The most common challenge leadership teams encounter as they learn to IDS™ (Identify, Discuss, Solve) issues is that they move straight to discussion without identifying the root cause of the issue. There is only one difficulty with that approach – the issue is merely a symptom of what is truly happening. If you start discussing right away, you will most likely solve the wrong issue.
During a recent Quarterly session with a client, the team identified the three most critical issues on the Issues List, and then immediately started discussing the first issue. I let them go for a few minutes to see if they would self-correct, and then brought them back to step one: identify the real issue.
Identify the Real Issue Before Discussing
My client is a service company with a team of about 200 technicians. Their issue (symptom) was that they received several customer complaints about service delays with one particular technician. Their initial discussion focused on starting a disciplinary process with the technician.
When they refocused on identifying the root cause, a quick phone call to the technician’s supervisor revealed that the service delays were due to the need for a tool not routinely stocked on the service trucks. Since the technician did not have the tool, and didn’t know if the company would reimburse him if he purchased the tool, he returned to the shop and followed the process to acquire the item – thus causing a delay.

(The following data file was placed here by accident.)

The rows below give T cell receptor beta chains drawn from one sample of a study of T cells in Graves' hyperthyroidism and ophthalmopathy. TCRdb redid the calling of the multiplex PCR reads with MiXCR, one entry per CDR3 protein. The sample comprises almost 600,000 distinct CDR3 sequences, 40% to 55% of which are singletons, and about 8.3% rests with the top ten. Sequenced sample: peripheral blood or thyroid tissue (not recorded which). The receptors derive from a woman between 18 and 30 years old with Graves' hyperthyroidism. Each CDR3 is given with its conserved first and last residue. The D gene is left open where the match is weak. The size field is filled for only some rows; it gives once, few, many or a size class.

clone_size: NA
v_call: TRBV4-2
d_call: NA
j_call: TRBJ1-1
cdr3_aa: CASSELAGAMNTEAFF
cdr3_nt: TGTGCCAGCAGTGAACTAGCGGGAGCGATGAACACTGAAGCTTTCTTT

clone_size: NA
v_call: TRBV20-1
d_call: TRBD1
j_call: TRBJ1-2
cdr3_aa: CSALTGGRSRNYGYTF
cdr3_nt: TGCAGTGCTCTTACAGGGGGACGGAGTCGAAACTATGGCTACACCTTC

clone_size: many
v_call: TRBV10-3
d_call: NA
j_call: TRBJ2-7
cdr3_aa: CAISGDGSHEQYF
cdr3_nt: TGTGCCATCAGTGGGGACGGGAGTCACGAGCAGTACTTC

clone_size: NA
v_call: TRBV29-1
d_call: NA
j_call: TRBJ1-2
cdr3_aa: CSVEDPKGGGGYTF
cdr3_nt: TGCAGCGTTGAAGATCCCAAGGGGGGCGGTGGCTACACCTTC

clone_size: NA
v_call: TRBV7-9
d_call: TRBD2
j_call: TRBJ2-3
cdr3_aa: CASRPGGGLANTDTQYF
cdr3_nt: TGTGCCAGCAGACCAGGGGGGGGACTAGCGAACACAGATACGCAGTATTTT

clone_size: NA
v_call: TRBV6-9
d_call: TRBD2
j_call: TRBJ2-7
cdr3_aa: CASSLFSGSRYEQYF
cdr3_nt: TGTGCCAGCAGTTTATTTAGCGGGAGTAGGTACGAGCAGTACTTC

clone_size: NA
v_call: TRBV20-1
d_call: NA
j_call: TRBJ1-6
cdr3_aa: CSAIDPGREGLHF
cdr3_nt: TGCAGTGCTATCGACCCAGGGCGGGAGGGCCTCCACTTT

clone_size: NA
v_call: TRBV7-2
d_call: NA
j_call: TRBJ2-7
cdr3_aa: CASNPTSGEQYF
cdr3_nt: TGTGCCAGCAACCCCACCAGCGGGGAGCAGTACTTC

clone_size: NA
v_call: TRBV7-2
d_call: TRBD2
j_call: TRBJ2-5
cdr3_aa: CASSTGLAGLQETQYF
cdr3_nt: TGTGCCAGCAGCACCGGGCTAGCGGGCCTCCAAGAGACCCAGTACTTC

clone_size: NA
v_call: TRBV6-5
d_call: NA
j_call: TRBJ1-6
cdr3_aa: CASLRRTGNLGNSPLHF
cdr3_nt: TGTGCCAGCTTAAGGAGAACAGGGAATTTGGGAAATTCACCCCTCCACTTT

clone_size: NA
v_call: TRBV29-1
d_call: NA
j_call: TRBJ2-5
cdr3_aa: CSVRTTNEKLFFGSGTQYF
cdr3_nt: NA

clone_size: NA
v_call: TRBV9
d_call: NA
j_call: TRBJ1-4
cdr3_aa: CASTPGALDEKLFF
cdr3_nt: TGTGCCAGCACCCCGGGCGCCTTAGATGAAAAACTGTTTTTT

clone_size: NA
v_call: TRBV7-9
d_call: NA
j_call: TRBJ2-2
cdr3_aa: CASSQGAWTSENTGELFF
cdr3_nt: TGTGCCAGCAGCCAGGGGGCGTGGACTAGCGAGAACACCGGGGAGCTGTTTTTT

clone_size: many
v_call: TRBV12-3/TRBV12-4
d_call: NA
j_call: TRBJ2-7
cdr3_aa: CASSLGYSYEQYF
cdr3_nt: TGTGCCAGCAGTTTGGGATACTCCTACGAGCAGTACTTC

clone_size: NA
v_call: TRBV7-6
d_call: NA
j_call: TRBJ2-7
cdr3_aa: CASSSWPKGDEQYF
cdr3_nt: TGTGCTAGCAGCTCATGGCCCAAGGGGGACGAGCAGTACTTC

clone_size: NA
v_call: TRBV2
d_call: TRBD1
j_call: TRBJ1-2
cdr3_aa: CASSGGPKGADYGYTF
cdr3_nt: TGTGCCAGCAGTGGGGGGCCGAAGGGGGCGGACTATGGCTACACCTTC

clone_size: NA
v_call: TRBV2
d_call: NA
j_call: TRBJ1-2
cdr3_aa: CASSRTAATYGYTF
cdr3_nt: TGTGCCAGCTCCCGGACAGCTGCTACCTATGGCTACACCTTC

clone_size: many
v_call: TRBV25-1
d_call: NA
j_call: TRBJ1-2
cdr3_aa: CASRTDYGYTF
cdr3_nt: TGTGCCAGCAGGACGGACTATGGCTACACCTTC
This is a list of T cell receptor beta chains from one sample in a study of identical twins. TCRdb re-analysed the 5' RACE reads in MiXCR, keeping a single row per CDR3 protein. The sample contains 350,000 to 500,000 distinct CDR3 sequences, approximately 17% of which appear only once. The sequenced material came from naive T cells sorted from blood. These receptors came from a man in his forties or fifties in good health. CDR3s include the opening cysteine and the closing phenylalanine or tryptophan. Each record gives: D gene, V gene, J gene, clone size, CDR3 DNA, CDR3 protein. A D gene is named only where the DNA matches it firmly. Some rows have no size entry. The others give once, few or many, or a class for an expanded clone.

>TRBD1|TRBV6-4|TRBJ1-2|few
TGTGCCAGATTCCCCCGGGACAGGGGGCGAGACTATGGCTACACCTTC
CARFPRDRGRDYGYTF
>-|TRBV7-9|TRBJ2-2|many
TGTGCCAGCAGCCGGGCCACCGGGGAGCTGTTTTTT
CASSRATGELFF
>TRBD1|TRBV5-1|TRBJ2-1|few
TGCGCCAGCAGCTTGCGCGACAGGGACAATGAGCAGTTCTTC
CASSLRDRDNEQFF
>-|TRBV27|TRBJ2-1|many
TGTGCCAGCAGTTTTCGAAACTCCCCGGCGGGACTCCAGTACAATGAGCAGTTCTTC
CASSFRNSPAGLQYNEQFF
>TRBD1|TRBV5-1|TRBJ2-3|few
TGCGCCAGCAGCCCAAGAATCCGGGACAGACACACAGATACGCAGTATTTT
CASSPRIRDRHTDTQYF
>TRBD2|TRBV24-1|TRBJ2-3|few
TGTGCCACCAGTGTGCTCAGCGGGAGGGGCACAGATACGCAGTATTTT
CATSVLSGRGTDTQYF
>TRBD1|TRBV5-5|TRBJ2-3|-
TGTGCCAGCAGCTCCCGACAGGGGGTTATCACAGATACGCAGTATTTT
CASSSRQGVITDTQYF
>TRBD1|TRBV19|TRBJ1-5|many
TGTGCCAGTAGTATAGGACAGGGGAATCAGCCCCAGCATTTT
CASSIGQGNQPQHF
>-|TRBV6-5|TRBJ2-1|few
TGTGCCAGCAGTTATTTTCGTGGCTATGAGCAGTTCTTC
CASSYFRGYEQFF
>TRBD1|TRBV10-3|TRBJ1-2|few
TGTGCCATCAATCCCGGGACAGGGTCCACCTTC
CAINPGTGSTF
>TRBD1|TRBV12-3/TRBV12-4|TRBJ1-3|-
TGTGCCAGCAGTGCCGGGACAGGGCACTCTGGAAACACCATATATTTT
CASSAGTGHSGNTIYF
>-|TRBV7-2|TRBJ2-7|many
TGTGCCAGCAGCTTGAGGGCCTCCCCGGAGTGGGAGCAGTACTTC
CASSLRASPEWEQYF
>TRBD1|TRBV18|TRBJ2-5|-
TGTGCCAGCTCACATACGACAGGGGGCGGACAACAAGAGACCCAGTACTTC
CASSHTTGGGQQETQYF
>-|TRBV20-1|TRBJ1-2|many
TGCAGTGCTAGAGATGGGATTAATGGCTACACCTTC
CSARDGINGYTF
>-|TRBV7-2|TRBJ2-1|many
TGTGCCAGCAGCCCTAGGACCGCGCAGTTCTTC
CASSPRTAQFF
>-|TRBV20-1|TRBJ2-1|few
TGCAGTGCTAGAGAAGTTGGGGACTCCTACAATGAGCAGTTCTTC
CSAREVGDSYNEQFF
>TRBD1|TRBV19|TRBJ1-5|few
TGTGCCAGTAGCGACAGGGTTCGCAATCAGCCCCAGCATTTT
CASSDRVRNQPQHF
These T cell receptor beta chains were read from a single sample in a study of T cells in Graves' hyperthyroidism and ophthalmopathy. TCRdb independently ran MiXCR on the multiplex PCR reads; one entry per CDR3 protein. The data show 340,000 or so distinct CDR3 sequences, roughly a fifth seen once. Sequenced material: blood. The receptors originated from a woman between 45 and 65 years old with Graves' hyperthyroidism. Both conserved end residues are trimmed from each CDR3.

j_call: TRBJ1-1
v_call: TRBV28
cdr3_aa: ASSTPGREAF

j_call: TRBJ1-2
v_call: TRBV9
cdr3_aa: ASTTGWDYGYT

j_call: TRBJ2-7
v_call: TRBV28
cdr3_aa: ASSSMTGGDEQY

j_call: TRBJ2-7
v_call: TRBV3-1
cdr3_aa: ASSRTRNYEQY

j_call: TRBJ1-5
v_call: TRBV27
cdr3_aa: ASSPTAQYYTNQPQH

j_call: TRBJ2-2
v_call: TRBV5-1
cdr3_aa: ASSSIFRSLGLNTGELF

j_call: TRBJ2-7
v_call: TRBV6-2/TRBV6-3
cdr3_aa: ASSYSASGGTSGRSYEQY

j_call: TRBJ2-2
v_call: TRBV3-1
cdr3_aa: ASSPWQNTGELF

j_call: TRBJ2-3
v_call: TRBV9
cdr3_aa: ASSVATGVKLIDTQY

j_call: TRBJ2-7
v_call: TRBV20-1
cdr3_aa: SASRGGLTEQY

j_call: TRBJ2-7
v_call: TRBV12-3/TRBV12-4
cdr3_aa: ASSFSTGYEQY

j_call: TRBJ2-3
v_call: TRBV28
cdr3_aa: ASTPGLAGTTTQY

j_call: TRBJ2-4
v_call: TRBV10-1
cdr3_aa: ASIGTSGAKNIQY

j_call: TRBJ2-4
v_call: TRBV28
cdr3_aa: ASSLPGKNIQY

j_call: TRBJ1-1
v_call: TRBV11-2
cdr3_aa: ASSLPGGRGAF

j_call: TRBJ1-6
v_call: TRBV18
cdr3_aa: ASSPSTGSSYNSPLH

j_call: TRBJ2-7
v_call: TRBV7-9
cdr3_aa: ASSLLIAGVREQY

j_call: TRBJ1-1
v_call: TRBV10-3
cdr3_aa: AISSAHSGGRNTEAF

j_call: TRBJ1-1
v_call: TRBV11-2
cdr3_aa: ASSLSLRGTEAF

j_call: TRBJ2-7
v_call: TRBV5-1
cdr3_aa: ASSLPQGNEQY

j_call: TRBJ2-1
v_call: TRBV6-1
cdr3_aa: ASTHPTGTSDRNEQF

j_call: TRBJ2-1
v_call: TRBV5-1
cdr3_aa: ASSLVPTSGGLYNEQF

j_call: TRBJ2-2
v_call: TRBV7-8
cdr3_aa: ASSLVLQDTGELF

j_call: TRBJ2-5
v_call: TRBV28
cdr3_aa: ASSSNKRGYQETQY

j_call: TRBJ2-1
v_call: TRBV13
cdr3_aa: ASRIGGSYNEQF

After a brief discussion about the real issue, the leadership team identified two solutions. They elected to provide each technician with a company credit card so the technicians could purchase a needed supply or tool to serve the customer well. This became a 7-day To-Do for the person in the Finance seat. The second solution became a To-Do for the person in the Operations seat: determine if the tool should become standard stock.
Avoid Recurring Issues
Had they not identified the real issue and moved forward with the disciplinary process, the company may well have lost a long-time, excellent team member. The root cause would not have been solved, and the issue would have reappeared at some point.
If issues are reappearing on your Issues List, slow down, dig in and make sure you have identified the real issue. You’ll save yourself valuable time and energy in the long run!
- Learn to make decisions faster and better by downloading a copy of our free eBook, Decide!
- Download the Issues Solving Track™ from the EOS Toolbox™ to learn how to IDS (Identify, Discuss, and Solve) issues more effectively.
This post originally appeared on the Pure Direction Blog on May 7, 2018.